The Sport Auto laptime is not something to take lightly. While manufacturers often spend weeks, months, or even years*, trying to set the perfect Nürburgring Nordschleife laptime, Sport Auto magazine normally spends a day. Maybe two. Rarely more than that.
That means the Sport Auto laptimes** might not be as optimised (fast) as the official factory times, but they’re definitely more representative of what the standard car can do. And what you or I could achieve in them.
Watching Mr. Gebhardt giving it large in the little Toyota made me think about the Yaris GR even more.
It’s not a laptime car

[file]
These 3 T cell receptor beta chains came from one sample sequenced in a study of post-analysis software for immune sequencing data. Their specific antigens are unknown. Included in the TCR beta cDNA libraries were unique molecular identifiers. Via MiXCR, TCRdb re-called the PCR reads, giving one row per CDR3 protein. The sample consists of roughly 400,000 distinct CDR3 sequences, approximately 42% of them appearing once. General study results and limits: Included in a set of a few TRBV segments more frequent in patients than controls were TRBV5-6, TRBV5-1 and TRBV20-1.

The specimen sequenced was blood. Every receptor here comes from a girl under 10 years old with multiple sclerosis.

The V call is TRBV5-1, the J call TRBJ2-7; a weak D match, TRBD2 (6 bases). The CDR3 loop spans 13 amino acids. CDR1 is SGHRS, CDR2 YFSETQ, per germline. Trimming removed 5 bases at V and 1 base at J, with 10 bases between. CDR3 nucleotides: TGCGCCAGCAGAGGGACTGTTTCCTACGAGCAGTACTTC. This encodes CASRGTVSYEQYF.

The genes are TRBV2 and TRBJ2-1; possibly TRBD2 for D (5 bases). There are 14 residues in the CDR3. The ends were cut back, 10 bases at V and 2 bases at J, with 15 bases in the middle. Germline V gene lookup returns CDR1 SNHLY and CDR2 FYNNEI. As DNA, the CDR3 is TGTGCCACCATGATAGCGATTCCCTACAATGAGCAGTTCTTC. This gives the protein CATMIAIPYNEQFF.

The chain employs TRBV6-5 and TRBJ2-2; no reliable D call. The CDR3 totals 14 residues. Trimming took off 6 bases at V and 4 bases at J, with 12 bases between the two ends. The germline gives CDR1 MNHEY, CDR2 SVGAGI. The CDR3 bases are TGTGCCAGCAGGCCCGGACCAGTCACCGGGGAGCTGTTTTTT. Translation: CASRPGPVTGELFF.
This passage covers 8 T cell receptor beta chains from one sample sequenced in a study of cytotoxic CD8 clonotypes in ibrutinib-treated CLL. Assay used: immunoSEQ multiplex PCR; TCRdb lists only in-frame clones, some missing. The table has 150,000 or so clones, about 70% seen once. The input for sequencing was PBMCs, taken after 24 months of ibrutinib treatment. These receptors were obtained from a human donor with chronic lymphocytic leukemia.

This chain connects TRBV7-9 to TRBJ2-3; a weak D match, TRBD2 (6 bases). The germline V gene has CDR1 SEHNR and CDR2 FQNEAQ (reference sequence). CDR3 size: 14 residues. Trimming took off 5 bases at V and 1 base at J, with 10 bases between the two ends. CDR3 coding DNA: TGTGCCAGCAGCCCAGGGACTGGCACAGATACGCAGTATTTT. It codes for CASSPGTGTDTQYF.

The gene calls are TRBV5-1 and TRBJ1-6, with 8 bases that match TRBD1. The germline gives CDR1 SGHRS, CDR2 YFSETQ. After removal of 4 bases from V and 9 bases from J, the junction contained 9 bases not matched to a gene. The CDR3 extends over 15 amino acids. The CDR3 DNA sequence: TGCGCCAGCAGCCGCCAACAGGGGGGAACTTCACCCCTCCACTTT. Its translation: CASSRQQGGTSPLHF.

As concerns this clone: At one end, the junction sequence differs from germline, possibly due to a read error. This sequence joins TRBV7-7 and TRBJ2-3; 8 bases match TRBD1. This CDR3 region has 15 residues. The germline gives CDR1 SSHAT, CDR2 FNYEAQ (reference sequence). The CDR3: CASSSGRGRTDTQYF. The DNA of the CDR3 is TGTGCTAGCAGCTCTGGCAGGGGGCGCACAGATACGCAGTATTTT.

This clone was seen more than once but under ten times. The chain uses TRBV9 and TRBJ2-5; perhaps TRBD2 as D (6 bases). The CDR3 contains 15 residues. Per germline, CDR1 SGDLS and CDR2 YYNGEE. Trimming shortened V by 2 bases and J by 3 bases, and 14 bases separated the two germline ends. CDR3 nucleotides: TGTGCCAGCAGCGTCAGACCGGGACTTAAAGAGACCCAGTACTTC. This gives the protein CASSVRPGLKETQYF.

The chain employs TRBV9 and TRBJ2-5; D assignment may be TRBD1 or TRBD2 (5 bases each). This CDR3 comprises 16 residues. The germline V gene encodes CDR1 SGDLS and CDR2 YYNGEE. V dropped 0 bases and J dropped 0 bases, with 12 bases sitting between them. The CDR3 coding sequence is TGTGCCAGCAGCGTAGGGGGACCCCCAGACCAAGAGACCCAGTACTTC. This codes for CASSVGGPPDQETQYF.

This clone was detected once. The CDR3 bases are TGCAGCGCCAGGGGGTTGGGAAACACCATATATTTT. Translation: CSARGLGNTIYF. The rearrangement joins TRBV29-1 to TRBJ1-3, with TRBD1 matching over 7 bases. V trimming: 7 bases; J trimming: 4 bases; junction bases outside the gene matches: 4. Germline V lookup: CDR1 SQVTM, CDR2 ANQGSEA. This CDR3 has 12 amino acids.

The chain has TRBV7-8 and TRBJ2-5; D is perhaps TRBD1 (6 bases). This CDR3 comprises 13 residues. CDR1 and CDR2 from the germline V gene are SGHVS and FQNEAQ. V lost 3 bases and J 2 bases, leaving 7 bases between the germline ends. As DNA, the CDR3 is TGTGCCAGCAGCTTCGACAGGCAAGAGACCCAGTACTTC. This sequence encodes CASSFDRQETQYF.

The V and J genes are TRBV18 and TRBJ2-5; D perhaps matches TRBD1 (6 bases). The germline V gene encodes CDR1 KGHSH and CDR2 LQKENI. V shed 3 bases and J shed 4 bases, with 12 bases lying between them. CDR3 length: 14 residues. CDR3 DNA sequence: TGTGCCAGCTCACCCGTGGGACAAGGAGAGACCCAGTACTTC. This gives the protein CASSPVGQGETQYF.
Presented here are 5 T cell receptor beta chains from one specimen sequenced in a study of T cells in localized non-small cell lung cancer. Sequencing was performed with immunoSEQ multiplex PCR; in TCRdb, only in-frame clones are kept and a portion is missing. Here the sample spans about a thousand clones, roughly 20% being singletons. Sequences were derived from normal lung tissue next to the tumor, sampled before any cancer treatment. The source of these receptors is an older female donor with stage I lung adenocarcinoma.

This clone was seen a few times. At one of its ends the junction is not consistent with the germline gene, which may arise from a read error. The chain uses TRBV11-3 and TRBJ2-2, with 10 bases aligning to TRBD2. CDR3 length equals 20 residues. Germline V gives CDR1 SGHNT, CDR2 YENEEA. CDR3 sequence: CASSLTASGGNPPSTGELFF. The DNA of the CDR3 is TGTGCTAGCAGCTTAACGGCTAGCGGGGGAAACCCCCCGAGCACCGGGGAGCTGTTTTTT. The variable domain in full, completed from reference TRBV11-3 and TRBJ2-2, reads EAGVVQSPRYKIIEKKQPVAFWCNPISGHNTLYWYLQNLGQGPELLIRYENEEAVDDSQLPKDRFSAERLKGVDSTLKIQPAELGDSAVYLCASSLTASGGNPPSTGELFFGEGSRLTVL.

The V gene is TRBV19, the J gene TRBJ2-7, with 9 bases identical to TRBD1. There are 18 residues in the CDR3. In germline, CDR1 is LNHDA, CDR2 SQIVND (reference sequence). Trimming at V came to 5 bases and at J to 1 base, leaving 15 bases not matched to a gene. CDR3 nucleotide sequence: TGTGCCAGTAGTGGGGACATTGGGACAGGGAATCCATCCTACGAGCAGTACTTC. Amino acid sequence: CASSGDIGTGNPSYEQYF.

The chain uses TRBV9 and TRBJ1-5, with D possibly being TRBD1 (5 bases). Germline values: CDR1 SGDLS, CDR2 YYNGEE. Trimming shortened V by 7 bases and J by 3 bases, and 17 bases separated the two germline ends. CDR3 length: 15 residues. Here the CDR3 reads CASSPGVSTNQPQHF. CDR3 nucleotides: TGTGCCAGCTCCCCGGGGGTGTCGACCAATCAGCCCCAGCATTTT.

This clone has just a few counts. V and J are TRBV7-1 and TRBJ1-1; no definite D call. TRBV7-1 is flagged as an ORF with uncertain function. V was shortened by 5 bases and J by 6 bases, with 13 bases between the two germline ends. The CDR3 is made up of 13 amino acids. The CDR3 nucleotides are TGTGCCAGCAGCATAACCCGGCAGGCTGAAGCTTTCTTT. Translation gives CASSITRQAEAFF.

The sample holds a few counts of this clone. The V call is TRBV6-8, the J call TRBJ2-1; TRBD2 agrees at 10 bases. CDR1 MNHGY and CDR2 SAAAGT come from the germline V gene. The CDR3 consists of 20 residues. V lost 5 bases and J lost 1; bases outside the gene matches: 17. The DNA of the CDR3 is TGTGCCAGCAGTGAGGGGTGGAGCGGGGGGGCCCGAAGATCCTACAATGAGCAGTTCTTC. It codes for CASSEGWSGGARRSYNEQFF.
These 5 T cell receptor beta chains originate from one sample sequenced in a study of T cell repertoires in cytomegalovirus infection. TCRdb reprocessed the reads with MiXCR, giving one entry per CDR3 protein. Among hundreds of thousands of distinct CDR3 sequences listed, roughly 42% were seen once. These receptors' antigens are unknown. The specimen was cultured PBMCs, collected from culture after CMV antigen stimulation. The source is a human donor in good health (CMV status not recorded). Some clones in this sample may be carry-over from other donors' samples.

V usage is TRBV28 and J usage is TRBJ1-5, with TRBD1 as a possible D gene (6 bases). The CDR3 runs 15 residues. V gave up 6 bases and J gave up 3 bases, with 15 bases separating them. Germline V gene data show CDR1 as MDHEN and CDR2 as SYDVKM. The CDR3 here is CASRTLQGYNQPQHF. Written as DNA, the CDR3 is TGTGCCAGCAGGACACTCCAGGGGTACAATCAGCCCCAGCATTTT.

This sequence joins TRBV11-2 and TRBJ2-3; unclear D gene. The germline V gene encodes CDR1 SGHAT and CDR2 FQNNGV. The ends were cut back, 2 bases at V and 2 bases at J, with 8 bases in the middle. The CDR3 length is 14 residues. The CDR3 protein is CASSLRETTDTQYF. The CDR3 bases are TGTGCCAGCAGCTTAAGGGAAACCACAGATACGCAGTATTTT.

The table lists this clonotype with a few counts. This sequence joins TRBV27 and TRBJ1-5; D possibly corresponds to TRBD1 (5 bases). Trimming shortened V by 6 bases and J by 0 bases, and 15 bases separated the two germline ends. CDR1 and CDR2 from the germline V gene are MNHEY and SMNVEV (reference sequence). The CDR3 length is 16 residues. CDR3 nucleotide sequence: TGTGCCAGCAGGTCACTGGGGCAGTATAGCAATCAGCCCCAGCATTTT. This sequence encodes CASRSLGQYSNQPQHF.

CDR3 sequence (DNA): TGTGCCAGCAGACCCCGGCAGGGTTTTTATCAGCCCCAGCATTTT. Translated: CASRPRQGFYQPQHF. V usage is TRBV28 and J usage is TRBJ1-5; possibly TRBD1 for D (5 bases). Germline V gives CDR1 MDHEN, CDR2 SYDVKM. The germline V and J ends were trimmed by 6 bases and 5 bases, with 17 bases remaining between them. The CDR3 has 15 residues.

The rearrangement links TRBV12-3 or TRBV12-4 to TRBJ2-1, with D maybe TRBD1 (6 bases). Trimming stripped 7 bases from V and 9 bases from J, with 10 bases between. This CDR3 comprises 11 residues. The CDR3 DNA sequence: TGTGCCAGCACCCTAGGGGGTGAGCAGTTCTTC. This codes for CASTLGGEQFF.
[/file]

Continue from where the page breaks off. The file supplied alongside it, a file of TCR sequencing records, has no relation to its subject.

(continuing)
Unlike many special-edition hatchbacks, the Yaris is clearly not a laptime hunter. With that power and weight, you’d expect a sub-8 full laptime. Renaultsport have been kicking-out sub-8 cars for the best part of a decade in that bracket. But the Yaris is too tall for those shenanigans, and, crucially, it doesn’t have enough grip.
It’s a fun car
Christian was over the limit, tyres squealing, thrashing every last pony out of the diminuitive 3-pot. But I could imagine the smile he had on his face doing it. The Yaris was moving around! Sliding in and out of the corners.
A WRC-homologation model used to be de rigueur for every manufacturer. Short gearboxes, big turbos, wide-bodies and real-world performance by the clichéd bucket-full. Now they’re rarities, and the Yaris stands out because of it. If you wanted to make a Nürburgring laptime Yaris, it’d probably end up being lower, FWD, and (dare I say it) maybe a bit boring on the road.
So, once again, Gazoo Racing & Toyota, BTG salutes you.
The world is better with more interesting sportscars.